Young Entrepreneur Brian Wong: How (Not) to Disrupt a Market [Interview]

April 20, 2012

9:33 am

21-year-old entrepreneur Brian Wong believes in disrupting markets, not just plugging up holes with little apps. (See Brian Wong discuss this at SXSW 2012.) He himself is aiming to disrupt mobile advertising with Kiip, a rewards network that app developers can add to their apps.

On Wednesday, we published Brian Wong’s take on Mark Zuckerberg and young entrepreneurs. Below, hear his latest advice for entrepreneurs, how he came up with Kiip, and what motivates him day-to-day.

Tech Cocktail: What advice do you have for other entrepreneurs?

Wong: Stop asking questions and start doing things. I think you’re creating a false sense of security by trying to find the perfect data that otherwise would probably only minimize your risk by a very small increment.

Learn the skills that you don’t think you know, because it’s very easy to learn now. The information that’s available out there is more so now than it’s ever been before that you can go and learn pretty much any skill to do with building a tech-based business, by yourself, online. There’s no need to rely on someone or something….

Waiting on things to happen vs. trying to take matters into your own hands is not the policy to take here, because it’s only a matter of time before [we see] even younger entrepreneurs – I’m talking 16-, 15-year-olds that are now experts at their field. That trend will continue, and if you don’t learn and stay ahead, you will fall behind.

Tech Cocktail: How did you manage to think outside the box to come up with Kiip?

Wong: Partially it was luck. I’m not going to deny the fact that just accidentally spending time working with games, me being from a marketing background and being naturally drawn to advertising as a concept and working with big brands – and at the same time having this insight about how every app, every game … had these very, very unique moments. And then, I only just so happened in that point in time to understand the tech behind it….

It wasn’t really something where I said, ‘I’m going to go and disrupt a market,’ because the minute you do that, you’re not going to. If you say you’re going to disrupt a market, you’re not going to, because you’re trying too hard to find the way to disrupt it. Many of these things, unfortunately – and this is the bad news – it happens very naturally, and it happens organically over time when you meet more people and you have new investors and you have new advisers that come into the fray and totally blow your mind.

Here’s a quick example: the partnership we launched a few weeks ago with PepsiCo and Propel with MapMyRun – so you could basically get rewards for running – was something that came up late last year when we were talking to the team, and some other people were like, ‘Listen, wait, don’t achievements exist outside of games as well?’ I was like, ‘Hoooooly!’ And all of the sudden, it was like a whole new world just opened up.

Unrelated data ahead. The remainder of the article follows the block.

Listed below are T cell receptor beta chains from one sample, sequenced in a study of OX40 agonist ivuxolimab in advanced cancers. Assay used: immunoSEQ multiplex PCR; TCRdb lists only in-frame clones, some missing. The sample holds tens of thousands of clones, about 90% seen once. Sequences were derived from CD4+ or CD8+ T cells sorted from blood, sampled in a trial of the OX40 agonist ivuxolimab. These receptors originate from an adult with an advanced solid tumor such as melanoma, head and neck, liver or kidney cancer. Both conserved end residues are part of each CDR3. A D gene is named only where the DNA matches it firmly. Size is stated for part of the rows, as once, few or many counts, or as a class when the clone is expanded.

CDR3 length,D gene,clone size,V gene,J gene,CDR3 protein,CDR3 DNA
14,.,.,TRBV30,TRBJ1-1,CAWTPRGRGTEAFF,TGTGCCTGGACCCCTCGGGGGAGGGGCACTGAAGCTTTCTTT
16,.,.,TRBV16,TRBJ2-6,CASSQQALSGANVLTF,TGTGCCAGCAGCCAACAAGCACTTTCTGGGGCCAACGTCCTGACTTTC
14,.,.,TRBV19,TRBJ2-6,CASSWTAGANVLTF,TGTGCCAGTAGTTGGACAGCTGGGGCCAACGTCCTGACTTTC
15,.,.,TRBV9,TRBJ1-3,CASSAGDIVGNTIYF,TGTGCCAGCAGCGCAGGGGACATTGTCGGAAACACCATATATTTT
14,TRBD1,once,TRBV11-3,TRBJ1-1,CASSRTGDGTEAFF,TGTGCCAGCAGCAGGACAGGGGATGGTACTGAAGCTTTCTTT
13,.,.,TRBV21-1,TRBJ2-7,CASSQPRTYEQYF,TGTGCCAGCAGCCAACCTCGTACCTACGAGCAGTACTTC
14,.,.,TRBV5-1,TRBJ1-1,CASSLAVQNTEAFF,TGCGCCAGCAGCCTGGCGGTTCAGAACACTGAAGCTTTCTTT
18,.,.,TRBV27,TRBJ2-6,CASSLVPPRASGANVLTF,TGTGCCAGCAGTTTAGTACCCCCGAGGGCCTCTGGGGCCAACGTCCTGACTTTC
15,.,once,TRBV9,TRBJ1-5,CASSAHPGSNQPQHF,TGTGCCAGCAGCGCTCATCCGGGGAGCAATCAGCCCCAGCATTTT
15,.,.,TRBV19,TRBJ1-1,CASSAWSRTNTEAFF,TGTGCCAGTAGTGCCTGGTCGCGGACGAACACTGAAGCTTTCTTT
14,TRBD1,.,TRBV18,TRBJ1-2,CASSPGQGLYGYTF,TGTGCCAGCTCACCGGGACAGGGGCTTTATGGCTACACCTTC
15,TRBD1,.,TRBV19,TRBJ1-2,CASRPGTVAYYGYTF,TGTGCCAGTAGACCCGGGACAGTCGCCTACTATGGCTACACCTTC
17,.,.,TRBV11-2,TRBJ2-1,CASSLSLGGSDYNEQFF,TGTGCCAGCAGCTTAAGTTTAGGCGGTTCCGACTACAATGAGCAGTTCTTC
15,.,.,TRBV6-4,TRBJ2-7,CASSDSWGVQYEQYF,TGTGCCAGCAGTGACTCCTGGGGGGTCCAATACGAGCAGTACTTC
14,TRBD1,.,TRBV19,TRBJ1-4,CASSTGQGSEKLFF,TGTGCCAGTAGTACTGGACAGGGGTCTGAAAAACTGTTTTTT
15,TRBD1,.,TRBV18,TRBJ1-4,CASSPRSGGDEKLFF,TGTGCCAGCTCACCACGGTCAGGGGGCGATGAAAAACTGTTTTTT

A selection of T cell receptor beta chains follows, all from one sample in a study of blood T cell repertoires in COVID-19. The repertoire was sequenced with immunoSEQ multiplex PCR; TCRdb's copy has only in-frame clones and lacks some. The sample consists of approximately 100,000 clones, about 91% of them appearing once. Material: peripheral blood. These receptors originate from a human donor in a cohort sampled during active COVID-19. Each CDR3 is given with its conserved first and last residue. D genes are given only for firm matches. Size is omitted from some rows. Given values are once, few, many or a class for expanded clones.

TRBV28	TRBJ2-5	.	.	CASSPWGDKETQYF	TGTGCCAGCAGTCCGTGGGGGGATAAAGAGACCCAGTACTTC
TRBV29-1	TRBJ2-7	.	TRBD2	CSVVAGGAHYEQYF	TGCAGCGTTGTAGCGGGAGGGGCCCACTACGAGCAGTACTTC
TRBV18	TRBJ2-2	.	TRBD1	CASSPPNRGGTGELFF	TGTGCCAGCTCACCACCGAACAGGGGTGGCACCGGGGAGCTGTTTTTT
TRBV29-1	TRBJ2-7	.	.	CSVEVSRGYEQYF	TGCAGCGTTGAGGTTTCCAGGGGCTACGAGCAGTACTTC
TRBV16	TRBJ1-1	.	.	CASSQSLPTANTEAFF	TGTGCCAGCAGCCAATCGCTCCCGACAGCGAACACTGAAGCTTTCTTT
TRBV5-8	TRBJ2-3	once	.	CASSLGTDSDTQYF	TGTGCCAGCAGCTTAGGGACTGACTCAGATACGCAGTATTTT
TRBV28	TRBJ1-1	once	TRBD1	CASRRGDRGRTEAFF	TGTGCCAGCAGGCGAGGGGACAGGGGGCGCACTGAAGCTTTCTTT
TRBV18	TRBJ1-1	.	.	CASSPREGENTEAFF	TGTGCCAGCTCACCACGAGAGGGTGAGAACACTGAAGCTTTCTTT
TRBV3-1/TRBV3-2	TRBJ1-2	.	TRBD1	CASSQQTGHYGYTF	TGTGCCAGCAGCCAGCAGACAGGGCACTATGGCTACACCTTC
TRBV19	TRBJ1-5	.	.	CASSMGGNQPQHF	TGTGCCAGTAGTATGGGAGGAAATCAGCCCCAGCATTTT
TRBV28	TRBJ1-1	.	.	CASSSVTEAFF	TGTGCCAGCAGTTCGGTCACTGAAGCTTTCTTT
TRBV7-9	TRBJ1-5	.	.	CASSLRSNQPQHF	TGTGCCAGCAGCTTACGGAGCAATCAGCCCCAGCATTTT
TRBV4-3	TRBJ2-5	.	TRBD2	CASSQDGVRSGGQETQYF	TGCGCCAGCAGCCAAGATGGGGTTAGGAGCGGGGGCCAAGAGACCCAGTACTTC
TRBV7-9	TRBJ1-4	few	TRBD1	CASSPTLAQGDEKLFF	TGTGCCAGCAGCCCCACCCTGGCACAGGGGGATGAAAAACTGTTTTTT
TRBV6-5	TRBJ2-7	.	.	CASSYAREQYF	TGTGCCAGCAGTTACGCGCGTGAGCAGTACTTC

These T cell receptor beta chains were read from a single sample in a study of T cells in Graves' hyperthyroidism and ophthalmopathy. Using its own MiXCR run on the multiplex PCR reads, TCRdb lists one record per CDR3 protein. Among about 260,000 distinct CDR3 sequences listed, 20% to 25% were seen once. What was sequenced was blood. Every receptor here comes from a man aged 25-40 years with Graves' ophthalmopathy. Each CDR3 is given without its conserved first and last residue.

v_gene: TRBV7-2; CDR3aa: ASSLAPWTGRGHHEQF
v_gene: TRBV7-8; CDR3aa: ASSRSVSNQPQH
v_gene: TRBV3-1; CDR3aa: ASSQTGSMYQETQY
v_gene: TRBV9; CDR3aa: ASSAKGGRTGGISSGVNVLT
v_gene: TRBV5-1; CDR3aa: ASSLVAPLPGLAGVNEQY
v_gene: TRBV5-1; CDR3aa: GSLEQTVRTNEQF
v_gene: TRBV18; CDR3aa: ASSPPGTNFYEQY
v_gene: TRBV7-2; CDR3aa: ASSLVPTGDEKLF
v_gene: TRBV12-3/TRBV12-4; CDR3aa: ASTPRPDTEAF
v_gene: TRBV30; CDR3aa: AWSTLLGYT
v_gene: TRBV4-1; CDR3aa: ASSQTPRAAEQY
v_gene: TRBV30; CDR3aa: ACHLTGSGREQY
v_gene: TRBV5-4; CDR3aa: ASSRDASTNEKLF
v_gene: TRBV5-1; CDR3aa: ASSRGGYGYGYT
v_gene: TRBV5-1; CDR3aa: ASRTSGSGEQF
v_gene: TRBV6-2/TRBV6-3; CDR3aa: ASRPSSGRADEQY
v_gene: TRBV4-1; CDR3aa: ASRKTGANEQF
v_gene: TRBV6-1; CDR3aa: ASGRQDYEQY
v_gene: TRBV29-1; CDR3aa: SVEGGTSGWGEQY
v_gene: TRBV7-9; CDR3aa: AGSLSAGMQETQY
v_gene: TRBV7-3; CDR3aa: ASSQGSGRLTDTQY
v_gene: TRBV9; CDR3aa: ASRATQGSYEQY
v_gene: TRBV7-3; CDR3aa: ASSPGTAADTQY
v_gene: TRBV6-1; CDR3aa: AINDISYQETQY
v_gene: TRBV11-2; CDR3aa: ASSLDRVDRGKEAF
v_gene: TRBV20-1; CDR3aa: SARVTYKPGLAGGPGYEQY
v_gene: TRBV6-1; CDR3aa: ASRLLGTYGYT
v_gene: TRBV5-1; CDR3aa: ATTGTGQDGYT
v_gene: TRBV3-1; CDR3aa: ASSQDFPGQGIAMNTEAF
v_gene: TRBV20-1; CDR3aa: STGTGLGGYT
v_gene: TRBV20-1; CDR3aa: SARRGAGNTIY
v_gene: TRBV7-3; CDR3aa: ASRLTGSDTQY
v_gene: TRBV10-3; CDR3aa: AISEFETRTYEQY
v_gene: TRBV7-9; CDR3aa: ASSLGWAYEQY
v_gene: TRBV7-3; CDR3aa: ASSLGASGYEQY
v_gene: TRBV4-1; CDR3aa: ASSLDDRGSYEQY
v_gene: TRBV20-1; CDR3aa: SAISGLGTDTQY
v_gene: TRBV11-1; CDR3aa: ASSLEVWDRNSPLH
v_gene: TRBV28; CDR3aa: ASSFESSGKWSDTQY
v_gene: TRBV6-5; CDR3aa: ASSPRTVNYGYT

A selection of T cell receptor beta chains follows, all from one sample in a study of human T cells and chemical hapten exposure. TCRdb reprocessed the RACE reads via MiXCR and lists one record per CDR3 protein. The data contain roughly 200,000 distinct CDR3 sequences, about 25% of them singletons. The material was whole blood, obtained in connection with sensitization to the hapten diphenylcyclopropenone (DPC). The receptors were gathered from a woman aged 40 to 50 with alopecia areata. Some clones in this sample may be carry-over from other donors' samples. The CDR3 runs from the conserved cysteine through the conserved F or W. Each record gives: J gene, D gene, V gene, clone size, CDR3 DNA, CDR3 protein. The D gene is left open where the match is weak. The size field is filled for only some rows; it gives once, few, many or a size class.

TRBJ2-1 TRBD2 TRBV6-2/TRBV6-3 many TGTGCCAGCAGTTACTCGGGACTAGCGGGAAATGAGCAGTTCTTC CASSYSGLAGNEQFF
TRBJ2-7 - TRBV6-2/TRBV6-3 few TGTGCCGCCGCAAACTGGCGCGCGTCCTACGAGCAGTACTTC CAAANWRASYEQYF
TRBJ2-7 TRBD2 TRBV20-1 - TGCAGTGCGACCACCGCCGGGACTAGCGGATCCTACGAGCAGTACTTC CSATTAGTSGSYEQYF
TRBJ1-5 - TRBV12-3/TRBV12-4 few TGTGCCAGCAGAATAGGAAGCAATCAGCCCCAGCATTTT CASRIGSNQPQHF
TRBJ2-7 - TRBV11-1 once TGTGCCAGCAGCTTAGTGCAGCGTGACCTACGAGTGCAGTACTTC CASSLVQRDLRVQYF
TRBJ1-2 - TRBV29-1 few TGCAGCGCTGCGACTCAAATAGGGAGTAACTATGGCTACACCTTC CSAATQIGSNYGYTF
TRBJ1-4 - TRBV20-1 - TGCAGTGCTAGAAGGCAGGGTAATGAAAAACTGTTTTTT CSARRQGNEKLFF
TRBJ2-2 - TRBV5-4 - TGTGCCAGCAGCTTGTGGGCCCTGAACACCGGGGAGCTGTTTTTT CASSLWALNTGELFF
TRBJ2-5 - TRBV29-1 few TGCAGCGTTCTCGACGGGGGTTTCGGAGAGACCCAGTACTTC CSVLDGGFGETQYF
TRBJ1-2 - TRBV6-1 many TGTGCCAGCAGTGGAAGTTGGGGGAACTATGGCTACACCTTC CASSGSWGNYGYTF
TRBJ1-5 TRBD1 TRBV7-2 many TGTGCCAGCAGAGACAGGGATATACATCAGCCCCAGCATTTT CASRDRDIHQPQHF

And that wasn’t a part of the original vision, I’ll be very honest with you. We did not say, ‘Ooh, we’re going to reward every single achievement right away.’ It was looking at games. When you’re in this mode, when you’re building this company, like, ‘I know this is going to be it. I’m going to go and spend time building this part out.’ All of the sudden when you have that nailed down, there’s so many more opportunities that come up….

Tech Cocktail: What motivates you, and what do you enjoy most about your work?

Wong: Right now it’s seeing things that we had started a year ago just go at the speed of light. That is a very rewarding experience; you’ve waited so long and you’ve spent so much time and you’ve put so much effort into something that seeing it move at this pace – the fact that 10 million devices on a monthly basis see a Kiip reward is ridiculous….

Personally speaking, it’s really the fact that I created something that I know over time has a potential that only will happen with groups of people around me that can support [it]. And I’m very, very, very, very lucky that the team that we’ve assembled can actually do this. So the fact that they’re still here is a very big personal motivator, and I owe it to them to continue to drive as hard as I can to make sure that the outcome for everybody is as optimal as it can be…. It’s much less about me now. It never really was about me, but you realize how much you matter when you’re helping people grow in their livelihoods with their families and with your company.

Tech Cocktail: How long do you want to work on Kiip?

Wong: I see the large vision of Kiip as being a very long-term thing. There is a lot that we have to do still, and this notion of ‘Every achievement deserves a reward,’ and this ‘rewards layer of the world’ is a very, very, very exciting thing that we want to see deployed everywhere, in every corner of the world. And we will only get there by working continually just as hard, even harder, and building this thing out over time. And so I do see myself here for as long as I can see into the future.

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Kira M. Newman is a Tech Cocktail writer interested in the harsh reality of entrepreneurship, work-life balance, and psychology. She is the founder of The Year of Happy and has been traveling around the world interviewing entrepreneurs in Asia, Europe, and North America since 2011. Follow her @kiramnewman or contact [email protected]

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